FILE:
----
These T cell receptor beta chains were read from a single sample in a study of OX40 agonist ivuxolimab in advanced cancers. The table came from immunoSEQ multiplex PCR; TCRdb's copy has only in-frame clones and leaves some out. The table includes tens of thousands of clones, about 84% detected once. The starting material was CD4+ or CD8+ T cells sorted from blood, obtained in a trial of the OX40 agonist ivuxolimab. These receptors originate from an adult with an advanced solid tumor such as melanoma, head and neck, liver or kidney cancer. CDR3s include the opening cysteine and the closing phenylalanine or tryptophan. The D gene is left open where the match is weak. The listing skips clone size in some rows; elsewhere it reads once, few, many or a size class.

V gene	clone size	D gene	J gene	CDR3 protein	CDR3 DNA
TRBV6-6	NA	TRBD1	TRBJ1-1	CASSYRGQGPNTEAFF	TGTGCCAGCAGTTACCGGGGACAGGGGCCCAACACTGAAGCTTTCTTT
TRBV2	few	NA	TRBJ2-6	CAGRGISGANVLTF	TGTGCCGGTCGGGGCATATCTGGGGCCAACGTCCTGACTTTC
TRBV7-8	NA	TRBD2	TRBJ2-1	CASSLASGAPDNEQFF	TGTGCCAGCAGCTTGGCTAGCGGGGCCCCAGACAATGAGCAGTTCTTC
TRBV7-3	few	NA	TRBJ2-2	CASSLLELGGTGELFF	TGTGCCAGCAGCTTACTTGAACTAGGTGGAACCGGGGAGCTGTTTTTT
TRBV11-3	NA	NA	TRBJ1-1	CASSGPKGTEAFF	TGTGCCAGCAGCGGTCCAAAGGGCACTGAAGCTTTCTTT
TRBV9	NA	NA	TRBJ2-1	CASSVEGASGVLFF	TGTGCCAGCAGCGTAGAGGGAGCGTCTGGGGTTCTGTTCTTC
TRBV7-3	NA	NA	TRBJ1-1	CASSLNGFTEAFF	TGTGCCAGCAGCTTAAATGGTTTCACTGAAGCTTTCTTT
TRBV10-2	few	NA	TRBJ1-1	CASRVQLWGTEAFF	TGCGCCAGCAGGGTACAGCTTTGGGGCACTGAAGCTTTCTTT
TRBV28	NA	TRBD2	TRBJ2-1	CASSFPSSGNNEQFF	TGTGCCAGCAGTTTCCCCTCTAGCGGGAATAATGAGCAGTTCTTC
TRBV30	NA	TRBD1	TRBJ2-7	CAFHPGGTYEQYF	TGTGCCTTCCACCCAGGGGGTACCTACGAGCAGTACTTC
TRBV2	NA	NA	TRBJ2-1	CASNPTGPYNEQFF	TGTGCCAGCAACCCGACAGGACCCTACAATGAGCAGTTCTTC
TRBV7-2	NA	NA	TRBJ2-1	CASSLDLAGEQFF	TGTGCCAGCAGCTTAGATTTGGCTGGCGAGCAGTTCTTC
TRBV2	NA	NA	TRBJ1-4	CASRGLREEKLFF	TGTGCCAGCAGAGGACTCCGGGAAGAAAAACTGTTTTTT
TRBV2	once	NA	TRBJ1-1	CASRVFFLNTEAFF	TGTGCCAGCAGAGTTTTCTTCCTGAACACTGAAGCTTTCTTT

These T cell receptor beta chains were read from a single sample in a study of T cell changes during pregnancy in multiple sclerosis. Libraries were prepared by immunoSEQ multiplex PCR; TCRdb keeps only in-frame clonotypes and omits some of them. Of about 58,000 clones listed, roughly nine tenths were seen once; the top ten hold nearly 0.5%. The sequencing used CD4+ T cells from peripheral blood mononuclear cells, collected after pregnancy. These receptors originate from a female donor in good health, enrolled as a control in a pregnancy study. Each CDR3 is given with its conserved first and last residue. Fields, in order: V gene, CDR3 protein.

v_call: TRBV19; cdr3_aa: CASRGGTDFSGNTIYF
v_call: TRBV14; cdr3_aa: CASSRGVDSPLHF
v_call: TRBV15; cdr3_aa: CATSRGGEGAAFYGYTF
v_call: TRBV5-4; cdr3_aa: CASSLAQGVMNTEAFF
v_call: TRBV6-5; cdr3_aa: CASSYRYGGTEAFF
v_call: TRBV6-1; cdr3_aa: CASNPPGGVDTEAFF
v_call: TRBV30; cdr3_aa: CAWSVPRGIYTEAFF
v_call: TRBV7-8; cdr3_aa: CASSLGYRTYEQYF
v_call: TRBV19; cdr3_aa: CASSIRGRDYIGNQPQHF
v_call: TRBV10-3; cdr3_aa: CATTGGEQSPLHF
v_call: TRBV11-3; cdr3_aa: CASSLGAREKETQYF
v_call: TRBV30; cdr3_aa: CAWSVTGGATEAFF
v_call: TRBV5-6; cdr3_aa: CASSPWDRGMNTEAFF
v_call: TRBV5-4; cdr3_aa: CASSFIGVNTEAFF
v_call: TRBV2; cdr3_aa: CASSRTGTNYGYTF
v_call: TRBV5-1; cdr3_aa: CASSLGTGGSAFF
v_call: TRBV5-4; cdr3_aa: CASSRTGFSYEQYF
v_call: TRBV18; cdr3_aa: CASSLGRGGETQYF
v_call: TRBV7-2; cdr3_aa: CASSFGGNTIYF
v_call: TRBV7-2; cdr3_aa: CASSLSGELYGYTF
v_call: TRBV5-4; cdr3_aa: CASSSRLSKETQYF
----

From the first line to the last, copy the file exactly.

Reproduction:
These T cell receptor beta chains were read from a single sample in a study of OX40 agonist ivuxolimab in advanced cancers. The table came from immunoSEQ multiplex PCR; TCRdb's copy has only in-frame clones and leaves some out. The table includes tens of thousands of clones, about 84% detected once. The starting material was CD4+ or CD8+ T cells sorted from blood, obtained in a trial of the OX40 agonist ivuxolimab. These receptors originate from an adult with an advanced solid tumor such as melanoma, head and neck, liver or kidney cancer. CDR3s include the opening cysteine and the closing phenylalanine or tryptophan. The D gene is left open where the match is weak. The listing skips clone size in some rows; elsewhere it reads once, few, many or a size class.

V gene	clone size	D gene	J gene	CDR3 protein	CDR3 DNA
TRBV6-6	NA	TRBD1	TRBJ1-1	CASSYRGQGPNTEAFF	TGTGCCAGCAGTTACCGGGGACAGGGGCCCAACACTGAAGCTTTCTTT
TRBV2	few	NA	TRBJ2-6	CAGRGISGANVLTF	TGTGCCGGTCGGGGCATATCTGGGGCCAACGTCCTGACTTTC
TRBV7-8	NA	TRBD2	TRBJ2-1	CASSLASGAPDNEQFF	TGTGCCAGCAGCTTGGCTAGCGGGGCCCCAGACAATGAGCAGTTCTTC
TRBV7-3	few	NA	TRBJ2-2	CASSLLELGGTGELFF	TGTGCCAGCAGCTTACTTGAACTAGGTGGAACCGGGGAGCTGTTTTTT
TRBV11-3	NA	NA	TRBJ1-1	CASSGPKGTEAFF	TGTGCCAGCAGCGGTCCAAAGGGCACTGAAGCTTTCTTT
TRBV9	NA	NA	TRBJ2-1	CASSVEGASGVLFF	TGTGCCAGCAGCGTAGAGGGAGCGTCTGGGGTTCTGTTCTTC
TRBV7-3	NA	NA	TRBJ1-1	CASSLNGFTEAFF	TGTGCCAGCAGCTTAAATGGTTTCACTGAAGCTTTCTTT
TRBV10-2	few	NA	TRBJ1-1	CASRVQLWGTEAFF	TGCGCCAGCAGGGTACAGCTTTGGGGCACTGAAGCTTTCTTT
TRBV28	NA	TRBD2	TRBJ2-1	CASSFPSSGNNEQFF	TGTGCCAGCAGTTTCCCCTCTAGCGGGAATAATGAGCAGTTCTTC
TRBV30	NA	TRBD1	TRBJ2-7	CAFHPGGTYEQYF	TGTGCCTTCCACCCAGGGGGTACCTACGAGCAGTACTTC
TRBV2	NA	NA	TRBJ2-1	CASNPTGPYNEQFF	TGTGCCAGCAACCCGACAGGACCCTACAATGAGCAGTTCTTC
TRBV7-2	NA	NA	TRBJ2-1	CASSLDLAGEQFF	TGTGCCAGCAGCTTAGATTTGGCTGGCGAGCAGTTCTTC
TRBV2	NA	NA	TRBJ1-4	CASRGLREEKLFF	TGTGCCAGCAGAGGACTCCGGGAAGAAAAACTGTTTTTT
TRBV2	once	NA	TRBJ1-1	CASRVFFLNTEAFF	TGTGCCAGCAGAGTTTTCTTCCTGAACACTGAAGCTTTCTTT

These T cell receptor beta chains were read from a single sample in a study of T cell changes during pregnancy in multiple sclerosis. Libraries were prepared by immunoSEQ multiplex PCR; TCRdb keeps only in-frame clonotypes and omits some of them. Of about 58,000 clones listed, roughly nine tenths were seen once; the top ten hold nearly 0.5%. The sequencing used CD4+ T cells from peripheral blood mononuclear cells, collected after pregnancy. These receptors originate from a female donor in good health, enrolled as a control in a pregnancy study. Each CDR3 is given with its conserved first and last residue. Fields, in order: V gene, CDR3 protein.

v_call: TRBV19; cdr3_aa: CASRGGTDFSGNTIYF
v_call: TRBV14; cdr3_aa: CASSRGVDSPLHF
v_call: TRBV15; cdr3_aa: CATSRGGEGAAFYGYTF
v_call: TRBV5-4; cdr3_aa: CASSLAQGVMNTEAFF
v_call: TRBV6-5; cdr3_aa: CASSYRYGGTEAFF
v_call: TRBV6-1; cdr3_aa: CASNPPGGVDTEAFF
v_call: TRBV30; cdr3_aa: CAWSVPRGIYTEAFF
v_call: TRBV7-8; cdr3_aa: CASSLGYRTYEQYF
v_call: TRBV19; cdr3_aa: CASSIRGRDYIGNQPQHF
v_call: TRBV10-3; cdr3_aa: CATTGGEQSPLHF
v_call: TRBV11-3; cdr3_aa: CASSLGAREKETQYF
v_call: TRBV30; cdr3_aa: CAWSVTGGATEAFF
v_call: TRBV5-6; cdr3_aa: CASSPWDRGMNTEAFF
v_call: TRBV5-4; cdr3_aa: CASSFIGVNTEAFF
v_call: TRBV2; cdr3_aa: CASSRTGTNYGYTF
v_call: TRBV5-1; cdr3_aa: CASSLGTGGSAFF
v_call: TRBV5-4; cdr3_aa: CASSRTGFSYEQYF
v_call: TRBV18; cdr3_aa: CASSLGRGGETQYF
v_call: TRBV7-2; cdr3_aa: CASSFGGNTIYF
v_call: TRBV7-2; cdr3_aa: CASSLSGELYGYTF
v_call: TRBV5-4; cdr3_aa: CASSSRLSKETQYF